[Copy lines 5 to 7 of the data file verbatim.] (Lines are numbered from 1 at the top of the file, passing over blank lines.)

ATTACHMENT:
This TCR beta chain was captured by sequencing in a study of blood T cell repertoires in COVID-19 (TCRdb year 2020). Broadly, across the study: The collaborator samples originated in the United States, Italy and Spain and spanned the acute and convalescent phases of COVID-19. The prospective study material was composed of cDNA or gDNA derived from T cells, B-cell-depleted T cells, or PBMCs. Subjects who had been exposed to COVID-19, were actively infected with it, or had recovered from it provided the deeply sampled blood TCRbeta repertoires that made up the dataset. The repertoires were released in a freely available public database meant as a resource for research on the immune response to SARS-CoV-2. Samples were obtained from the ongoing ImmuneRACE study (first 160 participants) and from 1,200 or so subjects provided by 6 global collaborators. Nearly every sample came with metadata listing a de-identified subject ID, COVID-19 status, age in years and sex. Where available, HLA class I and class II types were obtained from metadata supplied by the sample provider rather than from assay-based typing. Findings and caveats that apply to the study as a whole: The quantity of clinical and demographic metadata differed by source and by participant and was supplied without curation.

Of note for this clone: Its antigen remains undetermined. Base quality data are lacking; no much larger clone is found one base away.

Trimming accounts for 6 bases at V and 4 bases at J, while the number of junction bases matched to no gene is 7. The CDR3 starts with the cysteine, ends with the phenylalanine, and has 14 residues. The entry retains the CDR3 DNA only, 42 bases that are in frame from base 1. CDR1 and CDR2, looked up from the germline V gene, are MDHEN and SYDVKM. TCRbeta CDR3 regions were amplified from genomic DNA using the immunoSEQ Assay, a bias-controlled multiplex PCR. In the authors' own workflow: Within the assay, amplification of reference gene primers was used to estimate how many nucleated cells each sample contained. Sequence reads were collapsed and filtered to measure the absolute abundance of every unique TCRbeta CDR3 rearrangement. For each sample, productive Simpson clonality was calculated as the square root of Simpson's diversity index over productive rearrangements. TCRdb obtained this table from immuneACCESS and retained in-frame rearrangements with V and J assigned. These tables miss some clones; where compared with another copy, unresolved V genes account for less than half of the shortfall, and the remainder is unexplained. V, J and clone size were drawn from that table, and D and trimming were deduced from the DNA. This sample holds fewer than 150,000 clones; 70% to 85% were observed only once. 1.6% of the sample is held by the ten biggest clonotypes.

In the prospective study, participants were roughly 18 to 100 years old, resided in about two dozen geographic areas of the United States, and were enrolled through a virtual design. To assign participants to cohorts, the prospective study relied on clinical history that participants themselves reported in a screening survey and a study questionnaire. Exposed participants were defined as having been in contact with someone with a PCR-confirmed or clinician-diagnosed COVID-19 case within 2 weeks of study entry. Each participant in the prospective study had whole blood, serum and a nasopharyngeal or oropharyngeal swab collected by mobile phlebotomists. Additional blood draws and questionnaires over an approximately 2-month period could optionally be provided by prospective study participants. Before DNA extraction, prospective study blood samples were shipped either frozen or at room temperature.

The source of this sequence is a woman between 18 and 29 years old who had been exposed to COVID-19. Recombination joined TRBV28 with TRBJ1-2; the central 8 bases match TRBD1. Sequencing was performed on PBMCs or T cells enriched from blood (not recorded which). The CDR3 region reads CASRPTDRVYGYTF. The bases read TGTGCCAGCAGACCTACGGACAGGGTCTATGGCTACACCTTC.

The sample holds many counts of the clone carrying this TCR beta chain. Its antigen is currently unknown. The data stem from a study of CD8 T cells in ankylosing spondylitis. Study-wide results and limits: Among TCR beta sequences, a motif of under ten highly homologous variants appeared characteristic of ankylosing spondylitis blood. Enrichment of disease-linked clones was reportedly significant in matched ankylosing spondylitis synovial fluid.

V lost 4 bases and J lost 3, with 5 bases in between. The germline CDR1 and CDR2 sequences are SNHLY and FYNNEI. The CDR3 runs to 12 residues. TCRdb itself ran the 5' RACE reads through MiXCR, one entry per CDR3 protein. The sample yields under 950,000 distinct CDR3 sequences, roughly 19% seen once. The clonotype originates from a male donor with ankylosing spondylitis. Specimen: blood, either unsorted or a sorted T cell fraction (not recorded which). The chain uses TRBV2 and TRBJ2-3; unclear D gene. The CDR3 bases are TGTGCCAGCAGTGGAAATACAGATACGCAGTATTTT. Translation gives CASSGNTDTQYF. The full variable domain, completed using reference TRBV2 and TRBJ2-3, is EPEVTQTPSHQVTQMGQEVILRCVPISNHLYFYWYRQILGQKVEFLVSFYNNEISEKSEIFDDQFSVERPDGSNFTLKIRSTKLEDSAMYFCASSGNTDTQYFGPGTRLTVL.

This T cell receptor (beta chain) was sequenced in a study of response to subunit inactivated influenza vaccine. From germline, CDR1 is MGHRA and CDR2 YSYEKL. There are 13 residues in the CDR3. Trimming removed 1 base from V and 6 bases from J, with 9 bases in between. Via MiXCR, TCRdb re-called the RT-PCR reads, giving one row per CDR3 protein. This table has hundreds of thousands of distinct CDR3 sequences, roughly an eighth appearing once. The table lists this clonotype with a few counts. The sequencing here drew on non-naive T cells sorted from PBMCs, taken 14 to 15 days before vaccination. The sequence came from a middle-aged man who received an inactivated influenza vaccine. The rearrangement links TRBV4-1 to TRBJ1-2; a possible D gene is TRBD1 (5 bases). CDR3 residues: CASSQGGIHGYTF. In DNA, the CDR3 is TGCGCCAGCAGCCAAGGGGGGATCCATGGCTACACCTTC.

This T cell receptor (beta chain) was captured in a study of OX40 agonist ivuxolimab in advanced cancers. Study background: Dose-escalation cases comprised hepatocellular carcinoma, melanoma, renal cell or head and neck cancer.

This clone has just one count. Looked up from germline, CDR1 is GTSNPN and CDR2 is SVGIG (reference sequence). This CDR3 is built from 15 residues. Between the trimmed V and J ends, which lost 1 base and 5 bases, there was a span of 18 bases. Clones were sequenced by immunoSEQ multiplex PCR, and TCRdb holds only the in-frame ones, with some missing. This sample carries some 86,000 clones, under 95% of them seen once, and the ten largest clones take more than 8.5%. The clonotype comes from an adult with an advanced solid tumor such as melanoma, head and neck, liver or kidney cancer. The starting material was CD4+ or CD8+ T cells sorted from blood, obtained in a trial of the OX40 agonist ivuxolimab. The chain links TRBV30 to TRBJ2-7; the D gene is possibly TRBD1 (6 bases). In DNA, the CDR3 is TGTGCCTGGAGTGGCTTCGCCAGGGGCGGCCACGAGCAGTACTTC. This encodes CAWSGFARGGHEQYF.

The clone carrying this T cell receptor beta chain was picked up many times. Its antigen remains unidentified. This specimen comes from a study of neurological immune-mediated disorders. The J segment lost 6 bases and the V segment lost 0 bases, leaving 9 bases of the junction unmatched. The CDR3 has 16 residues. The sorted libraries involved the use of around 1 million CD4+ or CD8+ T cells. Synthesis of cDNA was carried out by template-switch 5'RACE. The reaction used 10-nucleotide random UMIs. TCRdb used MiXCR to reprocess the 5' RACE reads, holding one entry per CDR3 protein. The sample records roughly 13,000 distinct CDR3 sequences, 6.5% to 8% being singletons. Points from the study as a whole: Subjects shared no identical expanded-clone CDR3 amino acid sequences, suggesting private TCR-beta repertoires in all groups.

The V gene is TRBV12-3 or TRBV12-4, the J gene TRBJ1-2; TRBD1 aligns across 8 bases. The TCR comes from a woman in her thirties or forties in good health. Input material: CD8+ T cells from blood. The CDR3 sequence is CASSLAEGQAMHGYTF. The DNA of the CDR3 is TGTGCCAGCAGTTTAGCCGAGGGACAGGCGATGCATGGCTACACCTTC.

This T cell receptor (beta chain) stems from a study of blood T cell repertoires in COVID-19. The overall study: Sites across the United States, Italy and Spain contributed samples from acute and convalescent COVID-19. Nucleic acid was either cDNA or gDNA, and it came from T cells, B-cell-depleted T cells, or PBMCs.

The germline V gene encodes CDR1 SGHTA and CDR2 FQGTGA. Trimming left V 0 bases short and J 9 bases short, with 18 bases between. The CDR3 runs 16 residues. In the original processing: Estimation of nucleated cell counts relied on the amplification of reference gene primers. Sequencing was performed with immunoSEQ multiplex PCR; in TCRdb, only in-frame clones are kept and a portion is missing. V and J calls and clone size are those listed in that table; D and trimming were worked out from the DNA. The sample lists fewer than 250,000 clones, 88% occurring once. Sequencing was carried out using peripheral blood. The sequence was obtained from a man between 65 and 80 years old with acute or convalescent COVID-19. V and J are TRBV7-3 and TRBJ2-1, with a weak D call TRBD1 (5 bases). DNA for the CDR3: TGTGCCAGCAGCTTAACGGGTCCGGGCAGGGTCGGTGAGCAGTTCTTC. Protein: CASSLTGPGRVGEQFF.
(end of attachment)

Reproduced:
The source of this sequence is a woman between 18 and 29 years old who had been exposed to COVID-19. Recombination joined TRBV28 with TRBJ1-2; the central 8 bases match TRBD1. Sequencing was performed on PBMCs or T cells enriched from blood (not recorded which). The CDR3 region reads CASRPTDRVYGYTF. The bases read TGTGCCAGCAGACCTACGGACAGGGTCTATGGCTACACCTTC.

The sample holds many counts of the clone carrying this TCR beta chain. Its antigen is currently unknown. The data stem from a study of CD8 T cells in ankylosing spondylitis. Study-wide results and limits: Among TCR beta sequences, a motif of under ten highly homologous variants appeared characteristic of ankylosing spondylitis blood. Enrichment of disease-linked clones was reportedly significant in matched ankylosing spondylitis synovial fluid.

V lost 4 bases and J lost 3, with 5 bases in between. The germline CDR1 and CDR2 sequences are SNHLY and FYNNEI. The CDR3 runs to 12 residues. TCRdb itself ran the 5' RACE reads through MiXCR, one entry per CDR3 protein. The sample yields under 950,000 distinct CDR3 sequences, roughly 19% seen once. The clonotype originates from a male donor with ankylosing spondylitis. Specimen: blood, either unsorted or a sorted T cell fraction (not recorded which). The chain uses TRBV2 and TRBJ2-3; unclear D gene. The CDR3 bases are TGTGCCAGCAGTGGAAATACAGATACGCAGTATTTT. Translation gives CASSGNTDTQYF. The full variable domain, completed using reference TRBV2 and TRBJ2-3, is EPEVTQTPSHQVTQMGQEVILRCVPISNHLYFYWYRQILGQKVEFLVSFYNNEISEKSEIFDDQFSVERPDGSNFTLKIRSTKLEDSAMYFCASSGNTDTQYFGPGTRLTVL.